A lot vs. Alot: 9 Grammatical Pitfalls


[ih-gree-juh s, -jee-uh s] /ɪˈgri dʒəs, -dʒi əs/
extraordinary in some bad way; glaring; flagrant:
an egregious mistake; an egregious liar.
Archaic. distinguished or eminent.
1525-35; < Latin ēgregius preeminent, equivalent to ē- e-1 + greg-, stem of grēx flock + -ius adj. suffix; see -ous
Related forms
egregiously, adverb
egregiousness, noun
nonegregious, adjective
nonegregiously, adverb
nonegregiousness, noun
unegregious, adjective
unegregiously, adverb
unegregiousness, noun Unabridged
Based on the Random House Dictionary, © Random House, Inc. 2015.
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Examples from the web for egregiously
  • However, they have not attempted to correct any of the obviously egregiously distorted data.
  • But that is not the main reason that the announced results resound as not only false, but as egregiously in-your-face false.
  • They would focus on supporting community defense and police, which have been egregiously neglected throughout the war.
  • All biofuels cost more than petrol, but some are egregiously wasteful.
  • He dismissed a few call-outs as egregiously lopsided.
  • He's not as egregiously offensive as many politicians.
  • Skeptically, wearily, she must retrace the bitter path which has led her so egregiously astray.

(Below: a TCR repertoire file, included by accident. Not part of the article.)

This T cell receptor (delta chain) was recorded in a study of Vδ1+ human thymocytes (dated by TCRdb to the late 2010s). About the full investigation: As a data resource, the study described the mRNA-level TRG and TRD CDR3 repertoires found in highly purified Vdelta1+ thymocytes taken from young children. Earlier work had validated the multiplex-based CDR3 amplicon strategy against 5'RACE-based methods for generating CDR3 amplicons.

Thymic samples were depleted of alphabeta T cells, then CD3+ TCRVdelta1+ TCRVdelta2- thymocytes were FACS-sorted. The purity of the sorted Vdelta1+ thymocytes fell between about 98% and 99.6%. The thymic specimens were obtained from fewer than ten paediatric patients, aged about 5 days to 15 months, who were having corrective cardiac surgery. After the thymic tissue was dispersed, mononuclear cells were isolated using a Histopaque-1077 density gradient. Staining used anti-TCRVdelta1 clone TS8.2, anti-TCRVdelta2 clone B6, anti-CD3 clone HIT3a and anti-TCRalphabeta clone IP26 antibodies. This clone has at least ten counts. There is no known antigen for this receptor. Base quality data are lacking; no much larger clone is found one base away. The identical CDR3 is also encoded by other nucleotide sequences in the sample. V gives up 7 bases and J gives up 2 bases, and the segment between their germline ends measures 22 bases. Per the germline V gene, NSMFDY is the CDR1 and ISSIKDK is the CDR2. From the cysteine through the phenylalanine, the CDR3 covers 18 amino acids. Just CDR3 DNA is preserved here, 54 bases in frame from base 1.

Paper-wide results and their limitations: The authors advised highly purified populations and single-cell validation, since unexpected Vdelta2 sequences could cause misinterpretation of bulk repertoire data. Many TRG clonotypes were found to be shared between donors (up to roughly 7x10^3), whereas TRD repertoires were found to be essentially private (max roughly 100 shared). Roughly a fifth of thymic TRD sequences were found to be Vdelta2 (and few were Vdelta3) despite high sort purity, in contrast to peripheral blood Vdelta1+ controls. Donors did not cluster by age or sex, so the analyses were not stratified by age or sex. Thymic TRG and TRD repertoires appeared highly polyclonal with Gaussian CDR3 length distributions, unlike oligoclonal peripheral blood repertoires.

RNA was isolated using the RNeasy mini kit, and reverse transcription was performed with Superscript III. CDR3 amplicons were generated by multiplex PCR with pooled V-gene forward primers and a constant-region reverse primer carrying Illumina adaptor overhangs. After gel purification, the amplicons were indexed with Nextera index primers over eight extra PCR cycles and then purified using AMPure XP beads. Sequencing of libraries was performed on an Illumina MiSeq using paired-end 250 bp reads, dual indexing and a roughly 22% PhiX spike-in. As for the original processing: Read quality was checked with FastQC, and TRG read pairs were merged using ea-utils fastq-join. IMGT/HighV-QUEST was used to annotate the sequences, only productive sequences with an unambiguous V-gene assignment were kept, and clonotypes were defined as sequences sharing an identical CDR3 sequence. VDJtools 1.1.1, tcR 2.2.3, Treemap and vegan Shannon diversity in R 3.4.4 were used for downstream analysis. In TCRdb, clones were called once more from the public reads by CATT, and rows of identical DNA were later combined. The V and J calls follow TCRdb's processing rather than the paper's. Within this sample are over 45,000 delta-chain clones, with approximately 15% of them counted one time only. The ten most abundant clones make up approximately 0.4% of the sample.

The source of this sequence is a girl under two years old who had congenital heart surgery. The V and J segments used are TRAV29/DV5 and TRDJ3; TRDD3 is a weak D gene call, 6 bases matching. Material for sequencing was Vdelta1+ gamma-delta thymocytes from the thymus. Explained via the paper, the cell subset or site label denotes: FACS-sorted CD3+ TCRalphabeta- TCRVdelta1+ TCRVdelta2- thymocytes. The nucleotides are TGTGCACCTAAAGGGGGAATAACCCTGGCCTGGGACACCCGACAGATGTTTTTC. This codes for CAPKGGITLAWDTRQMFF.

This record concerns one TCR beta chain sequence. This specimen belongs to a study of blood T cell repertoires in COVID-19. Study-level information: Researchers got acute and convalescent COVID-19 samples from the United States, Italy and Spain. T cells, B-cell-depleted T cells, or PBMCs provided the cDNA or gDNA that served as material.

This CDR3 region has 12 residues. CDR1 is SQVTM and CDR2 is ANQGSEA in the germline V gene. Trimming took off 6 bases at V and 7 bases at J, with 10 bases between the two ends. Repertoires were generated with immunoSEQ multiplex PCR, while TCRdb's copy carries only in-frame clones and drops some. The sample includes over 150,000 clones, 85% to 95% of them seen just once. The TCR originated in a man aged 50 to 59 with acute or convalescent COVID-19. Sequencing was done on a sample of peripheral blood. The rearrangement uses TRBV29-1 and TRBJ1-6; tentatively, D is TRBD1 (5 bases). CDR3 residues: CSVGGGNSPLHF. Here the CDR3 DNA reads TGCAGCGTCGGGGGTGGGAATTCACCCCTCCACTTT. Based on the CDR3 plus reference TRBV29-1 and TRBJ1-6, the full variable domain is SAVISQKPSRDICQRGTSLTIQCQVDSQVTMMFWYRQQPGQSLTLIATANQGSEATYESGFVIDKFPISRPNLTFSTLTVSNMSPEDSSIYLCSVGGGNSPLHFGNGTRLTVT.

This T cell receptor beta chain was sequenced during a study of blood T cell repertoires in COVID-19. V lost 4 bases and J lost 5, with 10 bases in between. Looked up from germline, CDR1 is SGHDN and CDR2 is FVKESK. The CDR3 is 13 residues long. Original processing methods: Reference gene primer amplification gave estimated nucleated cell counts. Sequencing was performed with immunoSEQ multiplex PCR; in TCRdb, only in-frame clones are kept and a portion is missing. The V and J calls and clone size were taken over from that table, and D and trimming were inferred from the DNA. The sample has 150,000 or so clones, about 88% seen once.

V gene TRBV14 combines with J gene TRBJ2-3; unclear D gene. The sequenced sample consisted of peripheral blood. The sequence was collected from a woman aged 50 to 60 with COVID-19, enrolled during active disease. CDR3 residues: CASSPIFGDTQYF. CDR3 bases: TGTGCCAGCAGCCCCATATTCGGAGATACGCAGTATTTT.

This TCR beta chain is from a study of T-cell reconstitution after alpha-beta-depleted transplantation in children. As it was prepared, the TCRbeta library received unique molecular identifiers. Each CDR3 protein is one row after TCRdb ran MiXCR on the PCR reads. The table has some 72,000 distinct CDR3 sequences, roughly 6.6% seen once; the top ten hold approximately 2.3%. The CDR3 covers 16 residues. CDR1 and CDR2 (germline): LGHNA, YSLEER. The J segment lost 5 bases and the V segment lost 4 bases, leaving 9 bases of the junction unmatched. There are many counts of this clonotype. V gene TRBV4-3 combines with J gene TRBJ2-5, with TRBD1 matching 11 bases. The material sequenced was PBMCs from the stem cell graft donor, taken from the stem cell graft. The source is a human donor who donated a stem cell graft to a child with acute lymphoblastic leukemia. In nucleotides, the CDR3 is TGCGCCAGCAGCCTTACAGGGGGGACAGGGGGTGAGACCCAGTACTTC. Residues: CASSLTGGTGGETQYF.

• The adjective awesome is not only egregiously overused, but one that makes this writer cringe every time she hears it.
  • The majority is demonstrably, egregiously, recklessly wrong.
  • These citations are a reflection of the appalling and egregiously unsafe manner in which this mine was operated.
British Dictionary definitions for egregiously


/ɪˈɡriːdʒəs; -dʒɪəs/
outstandingly bad; flagrant: an egregious lie
(archaic) distinguished; eminent
Derived Forms
egregiously, adverb
egregiousness, noun
Word Origin
C16: from Latin ēgregius outstanding (literally: standing out from the herd), from ē- out + grex flock, herd
Collins English Dictionary - Complete & Unabridged 2012 Digital Edition
© William Collins Sons & Co. Ltd. 1979, 1986 © HarperCollins
Publishers 1998, 2000, 2003, 2005, 2006, 2007, 2009, 2012
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Word Origin and History for egregiously



1530s, "distinguished, eminent, excellent," from Latin egregius "distinguished, excellent, extraordinary," from the phrase ex grege "rising above the flock," from ex "out of" (see ex-) + grege, ablative of grex "herd, flock" (see gregarious).

Disapproving sense, now predominant, arose late 16c., originally ironic and is not in the Latin word, which etymologically means simply "exceptional." Related: Egregiously; egregiousness.

Online Etymology Dictionary, © 2010 Douglas Harper
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